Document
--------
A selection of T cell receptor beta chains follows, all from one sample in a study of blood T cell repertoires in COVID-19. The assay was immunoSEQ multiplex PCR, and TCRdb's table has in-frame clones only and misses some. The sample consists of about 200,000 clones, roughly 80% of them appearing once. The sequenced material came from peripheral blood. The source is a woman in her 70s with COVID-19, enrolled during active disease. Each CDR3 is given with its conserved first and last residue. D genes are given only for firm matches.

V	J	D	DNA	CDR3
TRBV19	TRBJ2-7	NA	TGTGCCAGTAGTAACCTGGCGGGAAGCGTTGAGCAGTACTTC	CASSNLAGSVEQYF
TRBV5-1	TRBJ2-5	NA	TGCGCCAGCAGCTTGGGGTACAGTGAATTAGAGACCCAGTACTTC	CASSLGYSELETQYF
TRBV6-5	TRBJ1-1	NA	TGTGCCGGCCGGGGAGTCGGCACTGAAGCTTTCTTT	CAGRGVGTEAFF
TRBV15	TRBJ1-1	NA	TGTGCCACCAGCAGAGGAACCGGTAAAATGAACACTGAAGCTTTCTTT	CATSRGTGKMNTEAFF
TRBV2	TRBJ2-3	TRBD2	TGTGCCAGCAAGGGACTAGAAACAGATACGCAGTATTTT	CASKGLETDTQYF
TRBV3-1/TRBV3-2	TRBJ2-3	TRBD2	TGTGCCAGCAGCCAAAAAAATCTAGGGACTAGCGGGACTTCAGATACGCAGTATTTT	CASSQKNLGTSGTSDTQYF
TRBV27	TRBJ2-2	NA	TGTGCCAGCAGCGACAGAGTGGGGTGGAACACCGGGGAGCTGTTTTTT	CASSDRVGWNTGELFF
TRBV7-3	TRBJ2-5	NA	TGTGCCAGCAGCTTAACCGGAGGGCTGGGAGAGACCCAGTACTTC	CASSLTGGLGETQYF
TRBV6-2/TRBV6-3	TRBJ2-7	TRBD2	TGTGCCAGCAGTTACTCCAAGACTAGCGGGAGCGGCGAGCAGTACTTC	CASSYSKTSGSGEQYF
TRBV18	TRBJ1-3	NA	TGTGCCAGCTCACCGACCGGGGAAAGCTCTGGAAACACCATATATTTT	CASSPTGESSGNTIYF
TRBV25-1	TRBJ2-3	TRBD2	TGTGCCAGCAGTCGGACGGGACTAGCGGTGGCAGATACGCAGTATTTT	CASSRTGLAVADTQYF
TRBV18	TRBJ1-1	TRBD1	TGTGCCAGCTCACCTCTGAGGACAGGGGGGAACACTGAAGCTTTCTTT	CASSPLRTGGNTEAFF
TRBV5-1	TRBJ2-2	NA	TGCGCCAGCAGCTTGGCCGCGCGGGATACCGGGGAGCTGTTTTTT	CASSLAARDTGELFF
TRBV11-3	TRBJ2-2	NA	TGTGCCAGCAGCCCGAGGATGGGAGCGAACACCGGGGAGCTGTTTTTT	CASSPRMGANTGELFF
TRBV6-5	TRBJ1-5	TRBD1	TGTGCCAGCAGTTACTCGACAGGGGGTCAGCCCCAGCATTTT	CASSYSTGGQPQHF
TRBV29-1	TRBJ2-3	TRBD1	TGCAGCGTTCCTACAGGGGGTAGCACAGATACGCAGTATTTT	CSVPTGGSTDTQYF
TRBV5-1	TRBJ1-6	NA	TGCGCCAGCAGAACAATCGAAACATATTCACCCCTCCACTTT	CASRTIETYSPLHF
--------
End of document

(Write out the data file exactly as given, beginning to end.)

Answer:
A selection of T cell receptor beta chains follows, all from one sample in a study of blood T cell repertoires in COVID-19. The assay was immunoSEQ multiplex PCR, and TCRdb's table has in-frame clones only and misses some. The sample consists of about 200,000 clones, roughly 80% of them appearing once. The sequenced material came from peripheral blood. The source is a woman in her 70s with COVID-19, enrolled during active disease. Each CDR3 is given with its conserved first and last residue. D genes are given only for firm matches.

V	J	D	DNA	CDR3
TRBV19	TRBJ2-7	NA	TGTGCCAGTAGTAACCTGGCGGGAAGCGTTGAGCAGTACTTC	CASSNLAGSVEQYF
TRBV5-1	TRBJ2-5	NA	TGCGCCAGCAGCTTGGGGTACAGTGAATTAGAGACCCAGTACTTC	CASSLGYSELETQYF
TRBV6-5	TRBJ1-1	NA	TGTGCCGGCCGGGGAGTCGGCACTGAAGCTTTCTTT	CAGRGVGTEAFF
TRBV15	TRBJ1-1	NA	TGTGCCACCAGCAGAGGAACCGGTAAAATGAACACTGAAGCTTTCTTT	CATSRGTGKMNTEAFF
TRBV2	TRBJ2-3	TRBD2	TGTGCCAGCAAGGGACTAGAAACAGATACGCAGTATTTT	CASKGLETDTQYF
TRBV3-1/TRBV3-2	TRBJ2-3	TRBD2	TGTGCCAGCAGCCAAAAAAATCTAGGGACTAGCGGGACTTCAGATACGCAGTATTTT	CASSQKNLGTSGTSDTQYF
TRBV27	TRBJ2-2	NA	TGTGCCAGCAGCGACAGAGTGGGGTGGAACACCGGGGAGCTGTTTTTT	CASSDRVGWNTGELFF
TRBV7-3	TRBJ2-5	NA	TGTGCCAGCAGCTTAACCGGAGGGCTGGGAGAGACCCAGTACTTC	CASSLTGGLGETQYF
TRBV6-2/TRBV6-3	TRBJ2-7	TRBD2	TGTGCCAGCAGTTACTCCAAGACTAGCGGGAGCGGCGAGCAGTACTTC	CASSYSKTSGSGEQYF
TRBV18	TRBJ1-3	NA	TGTGCCAGCTCACCGACCGGGGAAAGCTCTGGAAACACCATATATTTT	CASSPTGESSGNTIYF
TRBV25-1	TRBJ2-3	TRBD2	TGTGCCAGCAGTCGGACGGGACTAGCGGTGGCAGATACGCAGTATTTT	CASSRTGLAVADTQYF
TRBV18	TRBJ1-1	TRBD1	TGTGCCAGCTCACCTCTGAGGACAGGGGGGAACACTGAAGCTTTCTTT	CASSPLRTGGNTEAFF
TRBV5-1	TRBJ2-2	NA	TGCGCCAGCAGCTTGGCCGCGCGGGATACCGGGGAGCTGTTTTTT	CASSLAARDTGELFF
TRBV11-3	TRBJ2-2	NA	TGTGCCAGCAGCCCGAGGATGGGAGCGAACACCGGGGAGCTGTTTTTT	CASSPRMGANTGELFF
TRBV6-5	TRBJ1-5	TRBD1	TGTGCCAGCAGTTACTCGACAGGGGGTCAGCCCCAGCATTTT	CASSYSTGGQPQHF
TRBV29-1	TRBJ2-3	TRBD1	TGCAGCGTTCCTACAGGGGGTAGCACAGATACGCAGTATTTT	CSVPTGGSTDTQYF
TRBV5-1	TRBJ1-6	NA	TGCGCCAGCAGAACAATCGAAACATATTCACCCCTCCACTTT	CASRTIETYSPLHF